We were discussing disease, we were discussing all sorts of things tonight, many of which will just be words. It will just pass on. I don’t want to say politicians, all talk, no action. But a lot of what we talked about is words and it will be forgotten very quickly.Amen to that.
The thing that puzzles me most about contemporary politics is the weird disconnect between what gets talked about and the actual problems in the world. The Times:
Despite an abundance of serious issues to talk about, nobody offered solutions to problems like child poverty, police and gun violence, racial segregation, educational gaps, competition in a global economy and crumbling infrastructure. On looming disasters (the changing climate) and more immediate ones (a possible government shutdown over, of all things, Planned Parenthood), the debate offered no reassurance that grown-ups were at the table, or even in the neighborhood.Much of Republican politics has long been a fact-free zone, and we saw more of that in the debate. Carly Fiorina threw her hat into the crazy ring with style, claiming to see things in those Planned Parenthood videos that are not there, and then saying we should forget about negotiating with Iran or Russia and beef up our military presence in the Middle East and Poland. Everybody but Trump subscribes to the orthodox position that cutting taxes on the rich is the best way to increase economic growth, despite the complete lack of evidence that this is true. On the subject of CO2 emissions and climate change, we get a barrage of evasions and assertions spewed forth with a Zen indifference to whether any of it is true or self-contradictory. Marco Rubio said yet again that a carbon tax would destroy the economy, which is simply ludicrous.
All I hear from Republicans is 1) cut taxes on the rich; 2) fight everybody until they all surrender; 3) end abortion. What else is there besides rhetoric?
On the Democratic side, there are plans, but I confess to feeling no confidence that the things Bernie Sanders is proposing would really fix our troubles. For one thing his ideas about raising taxes don't come close to paying for his ideas about spending more money. As my readers know I am a supporter of single-payer health insurance, but I do not believe Congress will pass such a bill in my lifetime, since only a minority of Democratic legislators supports it; what is the fallback plan?
More deeply: would things like universal preschool and more subsidies for college tuition really reduce inequality in America, or help the middle class get ahead? I doubt it. As it happens I support free preschool, which we could well afford and might do some good. But I have serious doubts about the wisdom of making college cheaper for millions of people, since I think that in America millions of people already go to college who shouldn't. If we have more money to spend on higher education I think we should direct it to community colleges and training programs, so that people who don't want to go to 4-year colleges don't have to. Why is it a good idea to spend hundred of billions to enable more students to take classes they hate in subjects they don't care about?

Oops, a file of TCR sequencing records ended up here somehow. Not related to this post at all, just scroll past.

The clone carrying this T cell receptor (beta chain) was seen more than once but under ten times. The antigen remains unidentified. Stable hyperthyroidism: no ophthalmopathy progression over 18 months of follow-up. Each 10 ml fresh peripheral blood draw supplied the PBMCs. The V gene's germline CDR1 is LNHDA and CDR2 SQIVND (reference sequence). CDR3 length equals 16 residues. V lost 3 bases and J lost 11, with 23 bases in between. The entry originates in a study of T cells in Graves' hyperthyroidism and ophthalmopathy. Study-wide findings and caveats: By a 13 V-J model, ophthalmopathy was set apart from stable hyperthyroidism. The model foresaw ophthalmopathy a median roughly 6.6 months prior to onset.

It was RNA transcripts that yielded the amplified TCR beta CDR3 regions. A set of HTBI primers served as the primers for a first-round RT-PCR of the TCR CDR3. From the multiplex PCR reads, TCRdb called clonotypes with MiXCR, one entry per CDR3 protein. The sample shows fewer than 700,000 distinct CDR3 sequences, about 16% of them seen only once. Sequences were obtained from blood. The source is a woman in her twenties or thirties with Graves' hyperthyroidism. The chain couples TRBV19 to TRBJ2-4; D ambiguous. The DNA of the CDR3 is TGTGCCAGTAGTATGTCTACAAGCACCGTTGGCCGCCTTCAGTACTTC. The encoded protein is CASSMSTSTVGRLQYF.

Everybody I know, including the Republicans, is queasy about the huge role Wall Street plays in the economy these days, and about the general shift of wealth from manufacturing to finance. But who has a rational plan for taming this monster? Is there a way to limit the reach and power of Wall Street that still allows it to play the central role that our sort of capitalism demands? Is there some alternative form of capitalism that doesn't demand hugely powerful, centralized markets? I know that on the populist left there is a loud cry to "restore Glass-Steagall," the old law that separated commercial banks from retail banks. But commercial banks don't even exist any more in the form that Glass-Steagall regulated; look back to the 90s and you see that many of the Congressmen who voted to rescind the bill did so because it had become effectively useless anyway. If the law were restored all that business would shift into hedge funds, or offshore.
The good things that are happening in America right now are only tangentially connected to the office of the Presidency. We are shifting from fossil fuels to clean energy at a remarkable rate, and while I wish the government would do more to promote this, it is not really necessary. The people have started to police the police in a serious way, thanks to smartphones and increased awareness of the problems. Sexism and racism are slowly declining; gay people are rapidly gaining acceptance; decaying urban neighborhoods are being made into great places to live.
I find myself seized by a vague indifference to the current election. I will certainly vote, and I do think there are important differences between Democrats and Republicans. But I have no sense that anyone in politics or out has the answers I am looking for. How can we create a world that is more equal without drowning ourselves in bureaucracy? Where will the jobs of the future come from? Is it possible to promote marriage? How can we help children in single-parent homes? Can we design schools that encourage exploratory learning while still teaching ordinary kids the essential skills? Who should go to college, and what should they learn? How can we promote a tolerant society in which people are decent to each other, without stifling free expression? What does good health care mean, and how should we provide it? When is military force helpful, and how should it be deployed? Who should go to prison, and for how long?
Still waiting for a politics that takes serious questions seriously. But not expecting it.